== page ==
As you grow your agency, you’ll need to set up stringent tests and screening methods for both writers and editors alike. Low-quality work is going to result in a lot of time wasted, and it’s better to find the right people first, rather than having to rewrite unusable material.
Make Your Own Content
It’s also important to get up to speed with generating content for your own blog (yes, content companies also use online content to drive traffic).
For one thing, it helps to reinforce the fact that you know the value of what you’re selling. For another, it’s a good way to widen your reach and bring new visitors to your site.
Now that you have a system in place for clients to find and use valuable content, how do you communicate that value to them?
How Do You Pitch Your Service to Clients?
Hopefully, new clients who contact you will already have at least some understanding of why digital content is so valuable. But just in case they need more information, it’s good to have a pitch deck or readily-available stats on the benefits of SEO content.
One good thing to keep in mind is that your clients will likely know their specific business better than you ever will. But they may not be as up to speed on the world of digital marketing.
Have Solid Supporting Data
For instance, clients may not be aware that the internet market is moving to become increasingly mobile, with nearly two-thirds (65%) of I-want-to-buy moments happening on a phone instead of on a laptop.
They may also not be aware that 69% of smartphone users are more likely to buy from companies whose sites answer questions easily.
When it comes to this sort of information, your content agency should be prepared to help small business owners understand the benefits of digital content. Give as much context and information as they need, and of course, discuss general trends that businesses see in terms of return on their investment.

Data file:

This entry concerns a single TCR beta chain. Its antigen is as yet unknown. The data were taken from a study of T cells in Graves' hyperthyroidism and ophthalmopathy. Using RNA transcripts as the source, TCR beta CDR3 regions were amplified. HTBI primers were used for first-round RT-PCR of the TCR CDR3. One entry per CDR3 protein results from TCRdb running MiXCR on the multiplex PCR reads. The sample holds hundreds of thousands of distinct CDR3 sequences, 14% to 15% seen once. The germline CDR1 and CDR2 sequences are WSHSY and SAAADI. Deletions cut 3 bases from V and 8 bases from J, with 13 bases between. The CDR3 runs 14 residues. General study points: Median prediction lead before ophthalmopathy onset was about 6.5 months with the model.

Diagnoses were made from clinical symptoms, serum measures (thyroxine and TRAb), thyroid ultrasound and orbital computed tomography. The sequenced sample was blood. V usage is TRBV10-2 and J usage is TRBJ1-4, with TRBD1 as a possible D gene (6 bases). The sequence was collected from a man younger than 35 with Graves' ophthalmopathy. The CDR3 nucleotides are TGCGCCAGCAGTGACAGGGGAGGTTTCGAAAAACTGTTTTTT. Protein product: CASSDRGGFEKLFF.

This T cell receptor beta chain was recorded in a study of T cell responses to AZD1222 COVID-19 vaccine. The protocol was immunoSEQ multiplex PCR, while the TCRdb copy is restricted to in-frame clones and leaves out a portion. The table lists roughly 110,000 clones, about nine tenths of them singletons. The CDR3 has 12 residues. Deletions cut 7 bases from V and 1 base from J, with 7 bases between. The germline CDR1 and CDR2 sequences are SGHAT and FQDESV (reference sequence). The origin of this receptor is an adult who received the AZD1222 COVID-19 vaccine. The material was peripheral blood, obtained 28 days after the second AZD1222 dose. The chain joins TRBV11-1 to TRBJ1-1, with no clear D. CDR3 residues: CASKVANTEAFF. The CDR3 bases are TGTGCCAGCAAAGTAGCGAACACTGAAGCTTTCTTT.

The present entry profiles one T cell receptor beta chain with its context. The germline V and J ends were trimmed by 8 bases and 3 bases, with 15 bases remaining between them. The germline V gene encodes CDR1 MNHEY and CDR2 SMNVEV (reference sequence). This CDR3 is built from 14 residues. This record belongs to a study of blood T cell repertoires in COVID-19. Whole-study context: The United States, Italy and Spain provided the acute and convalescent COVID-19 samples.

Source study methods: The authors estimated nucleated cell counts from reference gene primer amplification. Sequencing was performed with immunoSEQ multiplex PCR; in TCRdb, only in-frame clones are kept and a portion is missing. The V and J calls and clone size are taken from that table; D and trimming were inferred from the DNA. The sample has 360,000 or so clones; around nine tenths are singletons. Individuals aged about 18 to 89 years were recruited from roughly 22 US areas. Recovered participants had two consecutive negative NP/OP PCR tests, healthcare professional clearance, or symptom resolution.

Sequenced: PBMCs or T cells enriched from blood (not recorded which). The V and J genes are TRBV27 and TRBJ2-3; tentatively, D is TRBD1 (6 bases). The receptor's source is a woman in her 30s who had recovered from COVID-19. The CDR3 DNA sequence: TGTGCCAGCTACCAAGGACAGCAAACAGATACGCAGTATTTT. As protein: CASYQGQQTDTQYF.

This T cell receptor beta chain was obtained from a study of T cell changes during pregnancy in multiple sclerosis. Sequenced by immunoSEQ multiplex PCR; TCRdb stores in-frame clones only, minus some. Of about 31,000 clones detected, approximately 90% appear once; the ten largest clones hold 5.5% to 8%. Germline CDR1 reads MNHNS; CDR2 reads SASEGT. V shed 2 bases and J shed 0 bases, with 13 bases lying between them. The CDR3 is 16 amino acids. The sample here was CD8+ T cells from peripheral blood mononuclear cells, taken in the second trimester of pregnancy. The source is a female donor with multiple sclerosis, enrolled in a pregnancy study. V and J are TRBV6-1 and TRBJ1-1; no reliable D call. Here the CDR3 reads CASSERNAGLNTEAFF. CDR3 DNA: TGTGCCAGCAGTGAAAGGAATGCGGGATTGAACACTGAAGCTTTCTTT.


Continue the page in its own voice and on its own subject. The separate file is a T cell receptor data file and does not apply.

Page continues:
If they already see the advantages of digital content, the next step is to help determine what sort of content will best suit them.
Determine Client Needs and Goals
First thing’s first: not every client is the same.
In order to make the best pitch to a client, you’re going to need to understand what that client’s particular objectives are.
Most clients don’t hire blog writers simply because they “want to have an amazing blog.”
They want the blog to do something for them.
So what matters here is what the blog accomplishes, and this is going to vary from client to client.
It’s generally the case that most businesses want to increase traffic. Some may already have their sales funnel set up, and simply want to increase traffic to their site by using interesting informational content.
Others may be looking for more posts they can monetize. Product reviews, links to an affiliate, and cross-promotion are all options here. Some may be selling a subscription to a service, and others may have a product that they are selling directly.
This is an important lesson to agencies, and something to keep in mind when selling content to clients. The clients’ content is there to bridge the gap between them and their customers. It needs to accomplish something, and it’s up to you to work with them to make sure you agree on what that should be.
The best pitches usually come as a result of listening first, and understanding the needs of your client’s business. After that, you can really get to work, building them a blog that will be ideal for them.
How Do You Retain Clients Once You Start Working With Them?
Clients will have better conversion rates from their customers if the customer experience is easy and painless.
The same is true of the relationship between your content company and your clients.
Most small businesses hire content creators because they’re looking to spend less time worrying about the blog. They might want to write an article themselves now and then, but the full-time hassle of writing something every week is a distraction from the bigger issues.
Make it easy for a client to review and approve material before it goes up.
Hopefully, this has given you a few things to think about when selling content to clients, or when setting up a content agency in general.
At SteadyContent, we prize our relationships with our clients, and we look to get things off to a good start, by offering a trial period for new clients. We also offer special agency partner opportunities here.
Any questions? We’d love to hear from you!